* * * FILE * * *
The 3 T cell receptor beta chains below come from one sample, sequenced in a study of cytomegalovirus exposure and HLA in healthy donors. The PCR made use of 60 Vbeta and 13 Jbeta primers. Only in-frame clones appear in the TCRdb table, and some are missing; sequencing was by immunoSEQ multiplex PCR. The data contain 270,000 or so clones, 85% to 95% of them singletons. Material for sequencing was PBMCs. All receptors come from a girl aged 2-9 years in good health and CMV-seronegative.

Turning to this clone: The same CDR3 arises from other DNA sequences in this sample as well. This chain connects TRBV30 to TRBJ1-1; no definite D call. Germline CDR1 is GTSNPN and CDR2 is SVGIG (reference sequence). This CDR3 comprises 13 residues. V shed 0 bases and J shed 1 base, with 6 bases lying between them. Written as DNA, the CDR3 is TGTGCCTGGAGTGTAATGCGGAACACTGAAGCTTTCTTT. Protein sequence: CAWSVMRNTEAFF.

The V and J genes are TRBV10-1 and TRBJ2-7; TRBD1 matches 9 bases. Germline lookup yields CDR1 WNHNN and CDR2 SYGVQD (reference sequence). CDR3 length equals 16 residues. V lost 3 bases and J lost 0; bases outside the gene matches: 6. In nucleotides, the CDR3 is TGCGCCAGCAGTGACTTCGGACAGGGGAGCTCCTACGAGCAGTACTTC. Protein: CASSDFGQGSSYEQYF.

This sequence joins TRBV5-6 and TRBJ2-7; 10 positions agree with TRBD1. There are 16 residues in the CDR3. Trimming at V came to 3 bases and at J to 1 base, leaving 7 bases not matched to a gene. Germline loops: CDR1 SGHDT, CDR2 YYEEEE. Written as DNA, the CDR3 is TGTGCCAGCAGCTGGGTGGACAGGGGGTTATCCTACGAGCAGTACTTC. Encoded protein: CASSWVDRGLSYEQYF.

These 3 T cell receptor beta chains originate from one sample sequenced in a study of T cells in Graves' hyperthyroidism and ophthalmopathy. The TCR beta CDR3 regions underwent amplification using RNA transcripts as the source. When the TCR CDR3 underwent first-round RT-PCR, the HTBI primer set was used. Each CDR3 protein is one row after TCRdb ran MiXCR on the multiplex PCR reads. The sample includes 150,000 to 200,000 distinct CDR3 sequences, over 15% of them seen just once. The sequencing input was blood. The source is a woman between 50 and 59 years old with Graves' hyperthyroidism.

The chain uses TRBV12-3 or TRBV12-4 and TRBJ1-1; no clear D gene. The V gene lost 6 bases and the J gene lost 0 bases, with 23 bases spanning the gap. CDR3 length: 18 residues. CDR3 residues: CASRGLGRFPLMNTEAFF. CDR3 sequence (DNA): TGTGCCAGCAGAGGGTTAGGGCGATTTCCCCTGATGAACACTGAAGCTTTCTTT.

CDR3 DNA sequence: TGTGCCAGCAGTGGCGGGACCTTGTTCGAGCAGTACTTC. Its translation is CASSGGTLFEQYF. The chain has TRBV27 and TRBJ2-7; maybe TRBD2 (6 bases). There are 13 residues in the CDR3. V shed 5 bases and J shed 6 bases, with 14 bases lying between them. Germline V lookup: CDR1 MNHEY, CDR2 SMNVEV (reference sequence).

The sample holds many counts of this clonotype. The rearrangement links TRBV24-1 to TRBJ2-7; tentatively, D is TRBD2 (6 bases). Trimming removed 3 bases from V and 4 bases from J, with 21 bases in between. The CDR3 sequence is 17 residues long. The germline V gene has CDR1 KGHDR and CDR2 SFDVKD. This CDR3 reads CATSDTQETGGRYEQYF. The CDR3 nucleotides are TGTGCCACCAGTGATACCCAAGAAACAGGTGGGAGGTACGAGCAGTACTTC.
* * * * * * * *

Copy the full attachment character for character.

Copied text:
The 3 T cell receptor beta chains below come from one sample, sequenced in a study of cytomegalovirus exposure and HLA in healthy donors. The PCR made use of 60 Vbeta and 13 Jbeta primers. Only in-frame clones appear in the TCRdb table, and some are missing; sequencing was by immunoSEQ multiplex PCR. The data contain 270,000 or so clones, 85% to 95% of them singletons. Material for sequencing was PBMCs. All receptors come from a girl aged 2-9 years in good health and CMV-seronegative.

Turning to this clone: The same CDR3 arises from other DNA sequences in this sample as well. This chain connects TRBV30 to TRBJ1-1; no definite D call. Germline CDR1 is GTSNPN and CDR2 is SVGIG (reference sequence). This CDR3 comprises 13 residues. V shed 0 bases and J shed 1 base, with 6 bases lying between them. Written as DNA, the CDR3 is TGTGCCTGGAGTGTAATGCGGAACACTGAAGCTTTCTTT. Protein sequence: CAWSVMRNTEAFF.

The V and J genes are TRBV10-1 and TRBJ2-7; TRBD1 matches 9 bases. Germline lookup yields CDR1 WNHNN and CDR2 SYGVQD (reference sequence). CDR3 length equals 16 residues. V lost 3 bases and J lost 0; bases outside the gene matches: 6. In nucleotides, the CDR3 is TGCGCCAGCAGTGACTTCGGACAGGGGAGCTCCTACGAGCAGTACTTC. Protein: CASSDFGQGSSYEQYF.

This sequence joins TRBV5-6 and TRBJ2-7; 10 positions agree with TRBD1. There are 16 residues in the CDR3. Trimming at V came to 3 bases and at J to 1 base, leaving 7 bases not matched to a gene. Germline loops: CDR1 SGHDT, CDR2 YYEEEE. Written as DNA, the CDR3 is TGTGCCAGCAGCTGGGTGGACAGGGGGTTATCCTACGAGCAGTACTTC. Encoded protein: CASSWVDRGLSYEQYF.

These 3 T cell receptor beta chains originate from one sample sequenced in a study of T cells in Graves' hyperthyroidism and ophthalmopathy. The TCR beta CDR3 regions underwent amplification using RNA transcripts as the source. When the TCR CDR3 underwent first-round RT-PCR, the HTBI primer set was used. Each CDR3 protein is one row after TCRdb ran MiXCR on the multiplex PCR reads. The sample includes 150,000 to 200,000 distinct CDR3 sequences, over 15% of them seen just once. The sequencing input was blood. The source is a woman between 50 and 59 years old with Graves' hyperthyroidism.

The chain uses TRBV12-3 or TRBV12-4 and TRBJ1-1; no clear D gene. The V gene lost 6 bases and the J gene lost 0 bases, with 23 bases spanning the gap. CDR3 length: 18 residues. CDR3 residues: CASRGLGRFPLMNTEAFF. CDR3 sequence (DNA): TGTGCCAGCAGAGGGTTAGGGCGATTTCCCCTGATGAACACTGAAGCTTTCTTT.

CDR3 DNA sequence: TGTGCCAGCAGTGGCGGGACCTTGTTCGAGCAGTACTTC. Its translation is CASSGGTLFEQYF. The chain has TRBV27 and TRBJ2-7; maybe TRBD2 (6 bases). There are 13 residues in the CDR3. V shed 5 bases and J shed 6 bases, with 14 bases lying between them. Germline V lookup: CDR1 MNHEY, CDR2 SMNVEV (reference sequence).

The sample holds many counts of this clonotype. The rearrangement links TRBV24-1 to TRBJ2-7; tentatively, D is TRBD2 (6 bases). Trimming removed 3 bases from V and 4 bases from J, with 21 bases in between. The CDR3 sequence is 17 residues long. The germline V gene has CDR1 KGHDR and CDR2 SFDVKD. This CDR3 reads CATSDTQETGGRYEQYF. The CDR3 nucleotides are TGTGCCACCAGTGATACCCAAGAAACAGGTGGGAGGTACGAGCAGTACTTC.